Quaker chaplaincy also foregrounds the communal and socially-engaged role of faith, drawing upon the historic Quaker testimonies of peace, equality, simplicity, integrity, and community. By developing programs of dialogue and civic engagement, Quaker chaplains strive to promote wellness and wholeness in wider society, what our Jewish friends call tikkun olam, or repairing the world in the direction of shalom, a more just, sustainable, peaceable "kin-dom" of God on earth, or what Dr. King called the Beloved Community, extended to all living things. The field of chaplaincy varies across traditions, but most of us who've been to seminary or completed Clinical Pastoral Education internships in hospitals see the heart of chaplaincy as "spiritual accompaniment" and providing "a non-anxious relational presence," at least in one-on-one pastoral care.

In the University setting, chaplaincy involves not only support for individuals in times of need, struggle, or celebration, but also serving as the "public face" of religion and spirituality on campus - facilitating vigils and memorial services, offering inclusive interfaith prayer at commencements, responding to crises such as the Boston Marathon bombing or the current coronavirus/COVID-19 pandemic. A Quaker University chaplain educates students about world faiths and the ways they shape culture and current affairs. As educators, Quaker chaplains invite learners to look within to discover the "Inward Teacher," and look beyond the classroom to experiential learning settings as disparate as Boston's homeless shelters, the Arizona-Mexico borderlands, or the streets of Selma and Ferguson, Missouri.  At our best, chaplains build structures of interfaith understanding and cooperation, challenge religious bigotry, encourage vocational discernment and deep ethical reflection, and tend to the soul of the University and the heart of a hurting planet.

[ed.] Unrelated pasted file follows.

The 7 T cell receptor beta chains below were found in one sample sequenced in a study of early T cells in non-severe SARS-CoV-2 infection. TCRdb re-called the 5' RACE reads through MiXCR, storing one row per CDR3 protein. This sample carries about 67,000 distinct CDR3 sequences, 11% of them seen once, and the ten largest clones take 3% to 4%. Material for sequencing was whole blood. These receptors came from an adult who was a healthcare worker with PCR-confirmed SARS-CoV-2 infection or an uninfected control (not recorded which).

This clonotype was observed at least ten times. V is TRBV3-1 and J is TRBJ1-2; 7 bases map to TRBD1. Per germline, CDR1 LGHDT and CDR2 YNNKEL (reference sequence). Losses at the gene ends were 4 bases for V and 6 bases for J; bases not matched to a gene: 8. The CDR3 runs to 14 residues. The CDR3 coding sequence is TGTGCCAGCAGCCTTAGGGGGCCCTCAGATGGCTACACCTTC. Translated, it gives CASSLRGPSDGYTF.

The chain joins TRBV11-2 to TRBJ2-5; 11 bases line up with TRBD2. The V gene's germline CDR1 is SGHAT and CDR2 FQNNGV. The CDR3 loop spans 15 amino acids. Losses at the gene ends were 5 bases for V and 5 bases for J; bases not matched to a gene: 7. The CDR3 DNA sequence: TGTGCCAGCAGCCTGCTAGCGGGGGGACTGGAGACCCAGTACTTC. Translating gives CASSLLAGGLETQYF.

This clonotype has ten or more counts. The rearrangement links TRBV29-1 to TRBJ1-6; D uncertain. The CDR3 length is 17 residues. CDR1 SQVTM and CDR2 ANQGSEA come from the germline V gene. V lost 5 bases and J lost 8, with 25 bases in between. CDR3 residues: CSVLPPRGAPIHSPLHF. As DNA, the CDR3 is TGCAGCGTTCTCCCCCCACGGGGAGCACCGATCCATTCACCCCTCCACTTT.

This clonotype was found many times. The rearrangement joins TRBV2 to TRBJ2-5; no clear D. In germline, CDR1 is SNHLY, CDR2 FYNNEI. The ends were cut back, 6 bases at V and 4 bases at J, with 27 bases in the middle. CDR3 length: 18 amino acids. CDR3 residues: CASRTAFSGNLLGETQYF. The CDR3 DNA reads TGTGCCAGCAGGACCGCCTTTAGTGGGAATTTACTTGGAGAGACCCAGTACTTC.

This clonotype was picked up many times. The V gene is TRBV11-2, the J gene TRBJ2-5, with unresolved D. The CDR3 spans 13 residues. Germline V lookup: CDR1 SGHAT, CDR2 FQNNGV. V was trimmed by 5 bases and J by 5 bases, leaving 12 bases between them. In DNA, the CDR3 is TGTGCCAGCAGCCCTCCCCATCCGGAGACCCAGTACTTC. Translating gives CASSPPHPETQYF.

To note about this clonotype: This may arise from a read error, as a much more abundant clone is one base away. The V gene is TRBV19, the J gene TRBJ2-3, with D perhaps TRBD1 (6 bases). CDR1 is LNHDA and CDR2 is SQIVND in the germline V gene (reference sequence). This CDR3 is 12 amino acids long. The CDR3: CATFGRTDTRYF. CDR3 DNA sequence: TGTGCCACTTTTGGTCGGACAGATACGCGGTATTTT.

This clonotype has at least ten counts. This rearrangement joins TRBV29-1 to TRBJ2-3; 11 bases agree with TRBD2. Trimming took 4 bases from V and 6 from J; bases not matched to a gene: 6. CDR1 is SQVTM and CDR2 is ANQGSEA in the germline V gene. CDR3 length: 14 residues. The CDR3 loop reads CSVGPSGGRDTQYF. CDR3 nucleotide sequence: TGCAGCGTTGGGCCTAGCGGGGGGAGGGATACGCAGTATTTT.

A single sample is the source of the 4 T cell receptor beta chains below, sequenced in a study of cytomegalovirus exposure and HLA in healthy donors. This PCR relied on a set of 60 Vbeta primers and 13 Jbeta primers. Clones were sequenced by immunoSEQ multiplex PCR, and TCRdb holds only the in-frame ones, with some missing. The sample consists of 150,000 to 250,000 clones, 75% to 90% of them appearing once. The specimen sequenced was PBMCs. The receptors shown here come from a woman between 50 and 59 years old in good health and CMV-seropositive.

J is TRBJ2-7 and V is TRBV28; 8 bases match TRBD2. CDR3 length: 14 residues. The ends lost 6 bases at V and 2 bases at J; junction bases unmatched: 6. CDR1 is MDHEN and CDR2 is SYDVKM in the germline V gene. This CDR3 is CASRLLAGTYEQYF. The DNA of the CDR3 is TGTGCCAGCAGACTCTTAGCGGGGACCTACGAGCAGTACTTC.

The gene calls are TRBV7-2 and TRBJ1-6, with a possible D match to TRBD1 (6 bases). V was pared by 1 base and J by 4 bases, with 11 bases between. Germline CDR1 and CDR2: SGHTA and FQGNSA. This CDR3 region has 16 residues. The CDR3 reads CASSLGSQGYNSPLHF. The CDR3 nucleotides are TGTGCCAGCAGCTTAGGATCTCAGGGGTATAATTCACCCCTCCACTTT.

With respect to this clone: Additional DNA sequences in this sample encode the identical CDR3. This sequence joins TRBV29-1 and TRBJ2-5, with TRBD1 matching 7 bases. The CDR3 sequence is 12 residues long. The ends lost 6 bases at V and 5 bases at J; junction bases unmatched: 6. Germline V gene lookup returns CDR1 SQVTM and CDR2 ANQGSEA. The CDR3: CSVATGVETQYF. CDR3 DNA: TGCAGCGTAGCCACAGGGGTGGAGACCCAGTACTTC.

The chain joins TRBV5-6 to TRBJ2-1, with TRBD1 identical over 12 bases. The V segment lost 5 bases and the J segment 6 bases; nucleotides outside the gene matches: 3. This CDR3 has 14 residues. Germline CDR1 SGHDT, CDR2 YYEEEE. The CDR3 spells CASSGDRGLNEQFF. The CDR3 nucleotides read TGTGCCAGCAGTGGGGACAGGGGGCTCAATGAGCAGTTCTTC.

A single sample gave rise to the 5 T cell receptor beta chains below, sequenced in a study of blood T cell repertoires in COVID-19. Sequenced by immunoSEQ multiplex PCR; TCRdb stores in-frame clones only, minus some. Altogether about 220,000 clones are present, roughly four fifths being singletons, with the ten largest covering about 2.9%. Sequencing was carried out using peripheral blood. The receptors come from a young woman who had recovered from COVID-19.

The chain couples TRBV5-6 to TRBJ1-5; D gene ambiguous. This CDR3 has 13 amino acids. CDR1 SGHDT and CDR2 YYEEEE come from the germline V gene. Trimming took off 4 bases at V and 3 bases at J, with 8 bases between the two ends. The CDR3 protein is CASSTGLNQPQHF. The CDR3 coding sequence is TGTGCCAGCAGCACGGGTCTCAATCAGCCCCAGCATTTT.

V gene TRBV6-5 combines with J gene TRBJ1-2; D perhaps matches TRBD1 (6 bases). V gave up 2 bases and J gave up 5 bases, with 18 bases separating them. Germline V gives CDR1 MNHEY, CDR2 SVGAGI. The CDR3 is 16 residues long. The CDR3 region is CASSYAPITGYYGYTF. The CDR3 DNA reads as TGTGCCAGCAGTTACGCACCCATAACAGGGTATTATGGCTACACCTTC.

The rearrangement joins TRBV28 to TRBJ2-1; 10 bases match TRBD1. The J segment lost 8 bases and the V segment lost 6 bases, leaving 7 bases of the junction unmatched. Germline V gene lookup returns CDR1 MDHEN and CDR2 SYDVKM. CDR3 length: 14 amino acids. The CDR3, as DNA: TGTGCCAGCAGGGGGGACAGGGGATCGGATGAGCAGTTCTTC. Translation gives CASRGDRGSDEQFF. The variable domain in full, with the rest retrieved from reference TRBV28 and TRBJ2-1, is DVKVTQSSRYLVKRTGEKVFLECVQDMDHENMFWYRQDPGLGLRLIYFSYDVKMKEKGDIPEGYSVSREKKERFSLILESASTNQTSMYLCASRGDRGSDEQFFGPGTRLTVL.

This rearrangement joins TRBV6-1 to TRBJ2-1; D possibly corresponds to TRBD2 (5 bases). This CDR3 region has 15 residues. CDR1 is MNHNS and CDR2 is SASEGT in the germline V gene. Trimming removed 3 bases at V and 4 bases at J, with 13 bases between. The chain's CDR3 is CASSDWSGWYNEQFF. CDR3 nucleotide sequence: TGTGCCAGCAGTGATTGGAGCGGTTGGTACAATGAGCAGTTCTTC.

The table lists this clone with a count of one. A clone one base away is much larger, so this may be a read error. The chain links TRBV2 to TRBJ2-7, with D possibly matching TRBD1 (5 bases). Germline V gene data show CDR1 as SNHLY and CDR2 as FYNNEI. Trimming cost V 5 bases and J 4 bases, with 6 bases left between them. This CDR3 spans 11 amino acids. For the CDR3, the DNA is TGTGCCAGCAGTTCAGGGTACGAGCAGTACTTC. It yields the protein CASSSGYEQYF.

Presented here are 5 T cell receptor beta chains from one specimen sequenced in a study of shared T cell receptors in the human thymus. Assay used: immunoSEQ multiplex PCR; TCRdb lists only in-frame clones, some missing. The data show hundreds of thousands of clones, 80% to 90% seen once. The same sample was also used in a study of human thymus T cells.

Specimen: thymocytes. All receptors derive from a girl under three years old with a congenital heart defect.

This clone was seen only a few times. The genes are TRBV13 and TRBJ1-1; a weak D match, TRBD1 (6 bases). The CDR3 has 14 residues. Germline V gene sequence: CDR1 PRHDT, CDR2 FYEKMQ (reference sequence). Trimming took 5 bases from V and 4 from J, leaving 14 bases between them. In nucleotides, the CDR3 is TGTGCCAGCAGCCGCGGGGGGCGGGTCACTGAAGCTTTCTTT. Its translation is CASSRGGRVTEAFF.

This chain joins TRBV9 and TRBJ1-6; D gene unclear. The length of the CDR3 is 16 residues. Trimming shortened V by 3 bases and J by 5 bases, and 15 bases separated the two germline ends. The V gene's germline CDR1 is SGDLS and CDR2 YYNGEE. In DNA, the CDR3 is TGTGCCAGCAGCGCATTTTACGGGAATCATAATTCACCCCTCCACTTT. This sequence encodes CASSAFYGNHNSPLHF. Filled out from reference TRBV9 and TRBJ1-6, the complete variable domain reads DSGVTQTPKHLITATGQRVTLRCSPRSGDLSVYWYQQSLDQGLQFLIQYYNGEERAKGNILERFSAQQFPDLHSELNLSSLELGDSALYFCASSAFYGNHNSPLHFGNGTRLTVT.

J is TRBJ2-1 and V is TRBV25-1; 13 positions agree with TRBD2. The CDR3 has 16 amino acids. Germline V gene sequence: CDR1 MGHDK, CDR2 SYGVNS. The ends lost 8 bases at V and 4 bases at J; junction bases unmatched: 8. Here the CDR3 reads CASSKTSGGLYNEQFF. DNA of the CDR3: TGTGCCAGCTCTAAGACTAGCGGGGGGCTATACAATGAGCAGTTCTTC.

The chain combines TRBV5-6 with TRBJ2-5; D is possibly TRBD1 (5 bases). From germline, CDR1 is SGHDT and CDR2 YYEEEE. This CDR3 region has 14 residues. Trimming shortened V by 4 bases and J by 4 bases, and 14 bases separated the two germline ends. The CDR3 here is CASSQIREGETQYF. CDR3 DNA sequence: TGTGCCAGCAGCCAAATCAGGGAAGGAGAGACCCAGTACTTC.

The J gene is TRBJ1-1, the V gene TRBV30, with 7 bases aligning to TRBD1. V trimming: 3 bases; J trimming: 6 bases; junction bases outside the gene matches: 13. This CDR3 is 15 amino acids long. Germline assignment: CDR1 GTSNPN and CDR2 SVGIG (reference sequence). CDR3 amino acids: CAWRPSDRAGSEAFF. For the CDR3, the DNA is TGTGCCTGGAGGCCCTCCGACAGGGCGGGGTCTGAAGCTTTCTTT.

You have lived in Somerville for twenty years--how does Somerville differ from other places that you have lived?  What makes it unique?

Place is extremely important to me as a poet and writer, a neighbor, a citizen of this bioregion/ watershed and of the wider global village. I grew up in Washington, DC, with six generations of family roots there, and other roots in my grandparents’ orchard in the Blue Ridge Mountains of Virginia. I’ve studied and lived in Poughkeepsie, Atlanta, Greensboro, and Philadelphia, and traveled, studied, and served on five continents. Somerville is distinct from each of these places, with echoes of many of them (we even have hills here, if not necessarily mountains!) What distinguishes Somerville is its extraordinary diversity, with 80,000 people packed into four square miles and many circles that for some reason are called squares! We are a microcosm – quite literally a “little world”- mirroring wider society, coexisting in generally symbiotic ways. While we have a long way to go to address challenges such as affordable housing and climate change, Somerville is a wonderful place to live, to learn, and to write.   

I would think that a sense of spirituality would be essential now during this pandemic.

Absolutely. Early on in the pandemic, I wrote a piece called “Caring for Self and Others in Times of Trouble: Some Spiritual Tools and Tips,” which is widely available online. At a time when our very life and breath is threatened, spirituality reminds us to pause and breathe. Indeed, the word “spirituality” comes from the Latin for breath, wind, or spirit. Anyone who breathes has access to the spirituality. Whether one chooses prayer, mindfulness, yoga, creative writing, congregational worship, walking in the woods, or any range of other spiritual practices, there is a grounding and centering available through spirituality that offers comfort, courage, hope, and healing connection.